There were panels and workshops on such issues as alternative energy, food security, community resistance to fossil fuels, clean development mechanisms, carbon sinks, corporate accountability and ecological debt.
Vandana Shiva, who leads the New Delhi-based Research Foundation for Science Technology and Environment, said there was no need to discuss the science of climate change or whether it existed at all.
"The super-cyclone that hit Orissa, the rapidly receding Himalayan glaciers, the unprecedented droughts and floods and the clear disturbance of the seasonal cycles in recent years are enough evidence of what is happening," she said.
As for Clean Development Mechanisms and carbon sinks -- measures that critics say allow industrialized countries to dodge cuts on greenhouse gases by funding or undertaking green projects overseas -- Shiva observed that after attempts to commercialize living organisms, it was now the turn of the very air that people breathe to be bought and sold by transnational corporations.
On her way to the summit from her base in Dehra Dun town, in foothills of the Himalayas, Shiva said she saw herds of camels scampering away from drought-hit western Rajasthan state into the industrial town of Meerut outside Delhi. "What more evidence do you need for climate change?" she asked in the Hindi language.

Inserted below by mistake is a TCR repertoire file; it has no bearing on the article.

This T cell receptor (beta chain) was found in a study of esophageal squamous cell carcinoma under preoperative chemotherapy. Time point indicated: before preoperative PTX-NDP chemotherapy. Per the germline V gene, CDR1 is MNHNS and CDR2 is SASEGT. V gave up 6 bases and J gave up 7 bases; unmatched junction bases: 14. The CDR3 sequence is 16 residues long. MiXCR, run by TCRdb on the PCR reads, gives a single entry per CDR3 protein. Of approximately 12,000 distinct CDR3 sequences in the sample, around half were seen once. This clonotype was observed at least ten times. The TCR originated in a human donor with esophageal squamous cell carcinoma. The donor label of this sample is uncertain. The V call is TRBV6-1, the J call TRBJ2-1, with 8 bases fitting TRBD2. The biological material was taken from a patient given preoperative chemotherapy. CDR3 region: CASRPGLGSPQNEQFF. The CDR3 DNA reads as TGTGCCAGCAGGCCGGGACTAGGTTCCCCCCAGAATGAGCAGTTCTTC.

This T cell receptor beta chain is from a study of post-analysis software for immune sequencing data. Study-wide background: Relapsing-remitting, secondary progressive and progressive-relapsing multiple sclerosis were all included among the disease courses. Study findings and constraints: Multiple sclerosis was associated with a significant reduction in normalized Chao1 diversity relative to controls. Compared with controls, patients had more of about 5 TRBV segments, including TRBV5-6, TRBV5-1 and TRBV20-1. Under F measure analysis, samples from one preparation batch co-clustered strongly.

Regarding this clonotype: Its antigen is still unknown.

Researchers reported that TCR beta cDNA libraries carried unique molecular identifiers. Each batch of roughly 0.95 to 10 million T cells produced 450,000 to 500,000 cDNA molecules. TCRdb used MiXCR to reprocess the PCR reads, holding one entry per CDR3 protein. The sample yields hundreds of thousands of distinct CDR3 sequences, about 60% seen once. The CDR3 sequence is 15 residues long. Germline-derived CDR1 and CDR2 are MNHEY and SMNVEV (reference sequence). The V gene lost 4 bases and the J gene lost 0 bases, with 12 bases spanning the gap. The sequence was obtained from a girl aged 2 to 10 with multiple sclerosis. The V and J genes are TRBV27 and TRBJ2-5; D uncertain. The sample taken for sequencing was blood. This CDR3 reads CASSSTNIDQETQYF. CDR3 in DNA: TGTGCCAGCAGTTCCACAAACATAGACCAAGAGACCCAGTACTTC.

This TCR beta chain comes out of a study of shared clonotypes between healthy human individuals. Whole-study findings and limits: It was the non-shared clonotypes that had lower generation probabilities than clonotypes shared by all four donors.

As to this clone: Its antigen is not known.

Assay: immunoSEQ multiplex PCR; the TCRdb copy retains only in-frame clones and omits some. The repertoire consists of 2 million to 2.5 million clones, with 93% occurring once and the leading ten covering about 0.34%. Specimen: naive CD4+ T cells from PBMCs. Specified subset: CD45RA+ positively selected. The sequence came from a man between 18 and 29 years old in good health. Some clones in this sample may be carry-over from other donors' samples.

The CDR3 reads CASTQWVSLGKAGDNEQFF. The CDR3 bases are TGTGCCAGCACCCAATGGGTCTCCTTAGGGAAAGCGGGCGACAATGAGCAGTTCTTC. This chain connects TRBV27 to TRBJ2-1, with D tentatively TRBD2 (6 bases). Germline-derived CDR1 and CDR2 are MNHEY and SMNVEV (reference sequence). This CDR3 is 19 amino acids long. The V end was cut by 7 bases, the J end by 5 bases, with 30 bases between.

Srisuwan Kuankachorn of the Bangkok-based Project for Ecological Recovery blamed the situation on national governments colluding with the industrial powers. "No one knows what our governments are trading away behind our backs until the damage is done -- aquaculture in southern Thailand and eucalyptus plantations in northern Thailand," Srisuwan said.
Harekrishna Debnath, who leads a federation of fishworkers, said he had to tear himself away from a small island where he is campaigning to prevent an attempt to hand over an island in the Bay of Bengal, used since time immemorial for drying fish, to commercial interests under the guise of forest protection.
Medha Patkar, who has led India's longest and best-known environmental movement to prevent the building of large dams across the Narmada river, said it was bitter irony that the negotiations to solve climate change had been hijacked by corporations and the industrialized countries.
"We are in a situation where most of the action to prevent climate change needs to happen in the North due to their over-consumption, while on the other hand, the people who need to prepare most for the impacts are in the developing world," said Yin Shao Loong of the Malaysia-based Third World Network.
Yin said what was missing in the FCCC negotiations were the mass movements against climate change, whose effects are worsened by corporate-led globalization.
"Transnationals do not operate from one place but from the whole world and so we have the power to bring them down once we are organized globally -- its that simple," he urged the participants of the parallel summit.
October 28 2002 (http://albionmonitor.net) All Rights Reserved. Contact firstname.lastname@example.org for permission to use in any format.